Partygate: The latest battleground in the toxic ‘Vote Leave’ war

Partygate: The latest battleground in the toxic ‘Vote Leave’ war

As Boris Johnson takes an oath on the Bible at 2 pm this afternoon, saddling up for a four-hour grilling by the privileges committee, the testimony of a familiar foe will loom large over affairs. 

That foe is Dominic Cummings, Johnson’s former “disruptor-in-chief” and the unscrupulous Machiavelli who masterminded the former prime minister’s path to power. Having departed No 10 on acrimonious terms in late 2020, he has now returned to the spotlight with some stunning “partygate” reprieves. 

It has recommenced the war of words between Johnson and his onetime Vote Leave ally, as the former PM prepares his innocence plea for the privileges committee later today.

Earlier this week, Cummings claimed that he, along with Lee Cain (the then-Downing Street director of communications) had in fact warned Johnson that the infamous “bring your own booze” garden party in May 2020 would be against the rules.

If taken seriously, it is an intervention that would dismantle Johnson’s chosen defence that he was not advised such gatherings broke Covid guidelines. 

Predictably, the former prime minister was not having any of it. 

In a 52-page dossier outlining his defence on Tuesday, Johnson referenced the Brexit guru and his infamous blog a total of ten times. In one acid aside, he declared that his onetime confidante “cannot be treated as a credible witness” as he “bears an animus towards me”

“He did not mention the [BYOB] event, let alone express any concerns” that it would be a breach of the rules, Johnson retorted. Rather, as PM he understood the gathering to be a “socially-distanced outdoor meeting to boost staff morale and team-working after what had been a very difficult period”.

Pointing to the committee’s burden of proof, Johnson continues: “there is no evidence he was told that any gatherings broke Covid rules other than what Dominic Cummings now says”.

Cummings replied to Johnson’s 52-page dossier with a write-up of his own on his aforementioned blog. Using his Substack soapbox, he declared: “I’m in the middle of writing my own statement to the official inquiry”, adding that he’s looking forward to how “the Trolley tries to lie his way to safety” at the hearing.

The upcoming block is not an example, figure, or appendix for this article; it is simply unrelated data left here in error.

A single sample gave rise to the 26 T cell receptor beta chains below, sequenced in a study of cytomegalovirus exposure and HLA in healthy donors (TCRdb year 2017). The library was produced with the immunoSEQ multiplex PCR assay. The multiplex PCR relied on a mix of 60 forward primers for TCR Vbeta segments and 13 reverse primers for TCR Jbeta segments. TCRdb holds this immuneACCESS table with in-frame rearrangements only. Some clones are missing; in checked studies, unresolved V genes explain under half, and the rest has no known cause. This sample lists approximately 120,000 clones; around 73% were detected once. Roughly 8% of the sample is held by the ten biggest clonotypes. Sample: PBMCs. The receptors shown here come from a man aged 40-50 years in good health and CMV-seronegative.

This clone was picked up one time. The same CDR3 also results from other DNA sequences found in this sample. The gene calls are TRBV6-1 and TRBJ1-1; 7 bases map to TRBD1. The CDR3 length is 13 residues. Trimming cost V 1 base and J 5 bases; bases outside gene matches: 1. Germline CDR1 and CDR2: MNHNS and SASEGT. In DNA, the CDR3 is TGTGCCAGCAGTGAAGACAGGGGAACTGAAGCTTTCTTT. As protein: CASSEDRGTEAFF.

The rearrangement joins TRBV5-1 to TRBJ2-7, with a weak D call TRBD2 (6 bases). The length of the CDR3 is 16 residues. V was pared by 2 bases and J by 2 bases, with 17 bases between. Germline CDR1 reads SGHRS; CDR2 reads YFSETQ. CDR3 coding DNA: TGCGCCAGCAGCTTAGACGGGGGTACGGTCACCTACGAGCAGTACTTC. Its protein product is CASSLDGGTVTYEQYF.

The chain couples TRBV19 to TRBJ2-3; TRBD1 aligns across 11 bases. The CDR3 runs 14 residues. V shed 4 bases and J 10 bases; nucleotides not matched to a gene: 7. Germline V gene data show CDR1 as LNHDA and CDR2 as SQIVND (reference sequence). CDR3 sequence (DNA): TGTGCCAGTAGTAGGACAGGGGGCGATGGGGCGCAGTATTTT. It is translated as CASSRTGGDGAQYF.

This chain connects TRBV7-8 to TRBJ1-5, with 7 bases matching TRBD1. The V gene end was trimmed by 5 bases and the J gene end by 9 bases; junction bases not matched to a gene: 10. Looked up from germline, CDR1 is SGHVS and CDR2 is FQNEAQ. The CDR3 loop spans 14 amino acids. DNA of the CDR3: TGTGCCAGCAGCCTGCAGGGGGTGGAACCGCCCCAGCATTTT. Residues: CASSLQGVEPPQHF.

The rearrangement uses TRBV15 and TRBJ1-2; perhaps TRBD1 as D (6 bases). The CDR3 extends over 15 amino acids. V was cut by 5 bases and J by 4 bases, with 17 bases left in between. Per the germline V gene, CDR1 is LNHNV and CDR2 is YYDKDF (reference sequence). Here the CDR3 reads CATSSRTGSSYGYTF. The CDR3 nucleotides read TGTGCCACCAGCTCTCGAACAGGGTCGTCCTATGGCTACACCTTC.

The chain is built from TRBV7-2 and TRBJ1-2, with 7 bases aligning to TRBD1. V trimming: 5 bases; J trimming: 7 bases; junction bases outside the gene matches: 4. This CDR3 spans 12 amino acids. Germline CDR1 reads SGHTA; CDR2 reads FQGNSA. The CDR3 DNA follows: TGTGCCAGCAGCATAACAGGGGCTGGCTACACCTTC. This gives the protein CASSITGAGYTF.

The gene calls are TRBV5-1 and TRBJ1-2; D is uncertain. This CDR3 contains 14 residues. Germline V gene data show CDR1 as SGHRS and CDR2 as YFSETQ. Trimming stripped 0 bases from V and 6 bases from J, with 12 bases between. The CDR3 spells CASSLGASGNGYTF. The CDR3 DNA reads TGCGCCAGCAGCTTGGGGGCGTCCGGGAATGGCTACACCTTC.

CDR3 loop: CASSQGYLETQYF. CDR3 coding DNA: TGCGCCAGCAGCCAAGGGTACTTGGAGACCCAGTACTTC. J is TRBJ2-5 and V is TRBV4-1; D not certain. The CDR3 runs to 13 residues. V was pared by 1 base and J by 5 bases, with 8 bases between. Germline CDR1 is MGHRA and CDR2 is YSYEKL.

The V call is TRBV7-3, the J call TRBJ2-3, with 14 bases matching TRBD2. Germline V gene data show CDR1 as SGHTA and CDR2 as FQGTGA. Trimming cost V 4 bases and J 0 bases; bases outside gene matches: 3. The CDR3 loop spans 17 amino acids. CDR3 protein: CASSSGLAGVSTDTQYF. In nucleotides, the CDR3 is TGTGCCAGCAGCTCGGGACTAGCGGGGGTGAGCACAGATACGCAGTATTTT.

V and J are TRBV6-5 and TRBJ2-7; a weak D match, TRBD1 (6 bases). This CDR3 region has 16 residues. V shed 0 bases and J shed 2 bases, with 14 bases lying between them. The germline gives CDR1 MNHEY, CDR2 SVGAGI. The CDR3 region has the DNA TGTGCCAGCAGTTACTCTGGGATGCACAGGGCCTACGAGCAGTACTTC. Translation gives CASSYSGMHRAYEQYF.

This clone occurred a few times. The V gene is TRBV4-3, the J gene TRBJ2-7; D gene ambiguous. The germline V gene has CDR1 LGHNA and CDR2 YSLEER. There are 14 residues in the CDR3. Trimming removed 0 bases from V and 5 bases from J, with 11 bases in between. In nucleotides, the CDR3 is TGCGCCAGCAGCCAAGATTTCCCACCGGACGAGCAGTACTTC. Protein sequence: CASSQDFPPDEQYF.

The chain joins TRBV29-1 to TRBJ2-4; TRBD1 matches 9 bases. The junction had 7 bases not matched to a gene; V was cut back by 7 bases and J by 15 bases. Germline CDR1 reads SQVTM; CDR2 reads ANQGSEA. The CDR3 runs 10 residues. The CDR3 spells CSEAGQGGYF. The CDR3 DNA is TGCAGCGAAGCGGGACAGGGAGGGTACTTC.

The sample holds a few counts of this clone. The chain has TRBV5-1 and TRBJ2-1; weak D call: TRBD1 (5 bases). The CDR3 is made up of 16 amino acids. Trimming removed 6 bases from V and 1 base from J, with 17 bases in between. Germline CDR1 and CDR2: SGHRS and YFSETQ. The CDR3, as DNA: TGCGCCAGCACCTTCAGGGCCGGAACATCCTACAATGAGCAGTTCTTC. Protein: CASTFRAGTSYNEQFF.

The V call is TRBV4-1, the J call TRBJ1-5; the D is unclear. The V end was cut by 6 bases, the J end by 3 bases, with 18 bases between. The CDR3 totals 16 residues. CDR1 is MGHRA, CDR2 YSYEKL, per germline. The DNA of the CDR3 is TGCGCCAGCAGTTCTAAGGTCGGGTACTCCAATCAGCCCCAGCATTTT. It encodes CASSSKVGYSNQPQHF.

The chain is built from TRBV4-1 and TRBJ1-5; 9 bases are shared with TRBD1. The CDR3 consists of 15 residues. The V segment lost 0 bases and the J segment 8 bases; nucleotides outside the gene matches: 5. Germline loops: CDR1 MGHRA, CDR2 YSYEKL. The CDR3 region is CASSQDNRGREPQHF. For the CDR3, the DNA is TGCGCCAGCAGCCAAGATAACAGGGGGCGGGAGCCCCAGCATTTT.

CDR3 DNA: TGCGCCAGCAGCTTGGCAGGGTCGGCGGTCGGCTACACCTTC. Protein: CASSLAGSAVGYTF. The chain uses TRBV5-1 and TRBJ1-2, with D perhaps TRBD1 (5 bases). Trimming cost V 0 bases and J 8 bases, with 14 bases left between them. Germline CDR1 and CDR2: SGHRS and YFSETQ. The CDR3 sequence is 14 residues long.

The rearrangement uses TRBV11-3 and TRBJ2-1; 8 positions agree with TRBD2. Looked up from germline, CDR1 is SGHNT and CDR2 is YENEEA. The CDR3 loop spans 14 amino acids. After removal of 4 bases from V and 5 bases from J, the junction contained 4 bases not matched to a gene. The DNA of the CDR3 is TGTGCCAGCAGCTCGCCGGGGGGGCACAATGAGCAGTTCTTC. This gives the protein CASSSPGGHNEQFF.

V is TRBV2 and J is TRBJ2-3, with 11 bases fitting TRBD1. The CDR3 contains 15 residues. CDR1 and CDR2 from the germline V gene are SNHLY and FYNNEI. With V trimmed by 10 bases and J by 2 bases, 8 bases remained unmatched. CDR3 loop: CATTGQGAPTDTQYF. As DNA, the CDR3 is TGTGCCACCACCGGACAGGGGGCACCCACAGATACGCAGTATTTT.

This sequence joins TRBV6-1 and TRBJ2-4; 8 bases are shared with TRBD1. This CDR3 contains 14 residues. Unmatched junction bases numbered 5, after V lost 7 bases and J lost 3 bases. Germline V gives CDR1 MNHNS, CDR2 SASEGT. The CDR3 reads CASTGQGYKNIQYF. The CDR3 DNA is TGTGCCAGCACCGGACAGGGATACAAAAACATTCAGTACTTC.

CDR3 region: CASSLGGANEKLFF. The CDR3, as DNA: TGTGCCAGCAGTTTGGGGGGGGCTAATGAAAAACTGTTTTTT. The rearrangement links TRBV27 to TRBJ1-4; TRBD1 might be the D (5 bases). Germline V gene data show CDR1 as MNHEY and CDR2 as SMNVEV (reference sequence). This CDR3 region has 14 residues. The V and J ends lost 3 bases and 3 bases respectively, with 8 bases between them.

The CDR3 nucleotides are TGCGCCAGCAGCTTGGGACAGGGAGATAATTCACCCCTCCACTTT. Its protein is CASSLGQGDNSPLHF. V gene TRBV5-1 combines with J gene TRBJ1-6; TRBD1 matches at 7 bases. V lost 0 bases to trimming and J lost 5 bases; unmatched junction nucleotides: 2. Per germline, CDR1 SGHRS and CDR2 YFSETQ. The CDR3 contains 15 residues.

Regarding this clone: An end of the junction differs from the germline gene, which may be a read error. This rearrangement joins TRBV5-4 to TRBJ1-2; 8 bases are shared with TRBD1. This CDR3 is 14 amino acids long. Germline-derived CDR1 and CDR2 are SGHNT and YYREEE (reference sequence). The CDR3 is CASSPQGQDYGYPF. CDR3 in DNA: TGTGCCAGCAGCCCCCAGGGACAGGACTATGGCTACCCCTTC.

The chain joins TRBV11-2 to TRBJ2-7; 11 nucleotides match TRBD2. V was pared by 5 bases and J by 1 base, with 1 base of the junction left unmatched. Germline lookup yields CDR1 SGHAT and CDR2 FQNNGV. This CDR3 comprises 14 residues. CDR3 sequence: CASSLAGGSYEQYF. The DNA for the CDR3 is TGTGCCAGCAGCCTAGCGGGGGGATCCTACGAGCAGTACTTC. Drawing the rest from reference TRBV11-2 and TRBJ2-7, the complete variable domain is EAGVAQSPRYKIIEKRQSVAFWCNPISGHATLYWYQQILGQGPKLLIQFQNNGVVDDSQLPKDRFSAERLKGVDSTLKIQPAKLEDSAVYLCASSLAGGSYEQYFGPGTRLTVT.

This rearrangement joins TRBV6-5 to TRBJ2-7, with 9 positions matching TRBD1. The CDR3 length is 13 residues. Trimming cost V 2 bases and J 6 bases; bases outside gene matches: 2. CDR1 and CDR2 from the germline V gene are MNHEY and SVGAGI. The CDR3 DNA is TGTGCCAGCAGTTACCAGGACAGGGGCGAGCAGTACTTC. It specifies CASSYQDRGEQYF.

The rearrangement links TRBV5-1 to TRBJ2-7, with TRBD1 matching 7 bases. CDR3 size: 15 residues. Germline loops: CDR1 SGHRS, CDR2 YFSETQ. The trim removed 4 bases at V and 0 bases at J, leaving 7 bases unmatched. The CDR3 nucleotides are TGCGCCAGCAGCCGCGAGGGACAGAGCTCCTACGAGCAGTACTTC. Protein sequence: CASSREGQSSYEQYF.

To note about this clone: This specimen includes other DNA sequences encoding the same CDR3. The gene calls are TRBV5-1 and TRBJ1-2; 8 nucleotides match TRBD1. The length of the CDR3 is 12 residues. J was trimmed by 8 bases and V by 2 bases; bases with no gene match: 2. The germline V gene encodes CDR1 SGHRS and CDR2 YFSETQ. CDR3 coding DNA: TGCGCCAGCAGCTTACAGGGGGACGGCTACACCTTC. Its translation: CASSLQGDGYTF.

Cummings finished: “I’ll watch and post thoughts on how he tries to lie his way to safety”, assuring his readership that Johnson’s claims were “obviously false”. Ouch. 

But the vituperations from former Vote Leave colleagues did not end there. 

The 110-page evidence dossier published by the privileges committee this morning reveals that the divisions in crumbled Vote Leave empire run even deeper than Johnson and Cummings’ mutual reproofs. 

Lee Cain, a former Vote Leave doyenne who later served alongside Cummings as Johnson’s director of communications, has now issued his own partygate reprimand. In the new tranche of evidence, Cain says it was “clear” that the infamous “bring your own booze” garden party in May 2020 was “purely a social function”.

Cain’s newly-released written statement details how he initially raised doubts about the event, relaying his concerns to Cummings. The No 10 chief-of-staff then “agreed it should not take place and said he would raise the issue with … the prime minister”. 

Cain’s remarks pour further doubt on Johnson’s position that he had not been advised that such gatherings broke rules. 

The statement continues: “I do not recall if I personally had a conversation with the PM about the garden party but it would have been highly unusual for me not to have raised a potentially serious communications risk with the PM directly — especially having raised it with his PPS and the matter remaining unresolved”.

Both Cummings and Cain departed Downing Street in late 2020, making way for one of several No 10 rejigs under Johnson. The departure was the culmination of a bitter power struggle inside Johnson’s top team, with rival factions — split between Cummings and the PM’s then-fiancée — battling for supremacy even as the pandemic death toll topped 50,000 and the economy threatened to implode.

The “Vote Leave” war of words has been rumbling on in the background ever since, despite a brief armistice preceded by Johnson’s fall from power. However with the former PM back in the spotlight, so too is his archest Brexit-borne bête noire.

Johnson may just rue the day he ever emerged on the wrong side of supposed schemer-supreme Cummings and Lee Cain, his trusty comms sidekick. 


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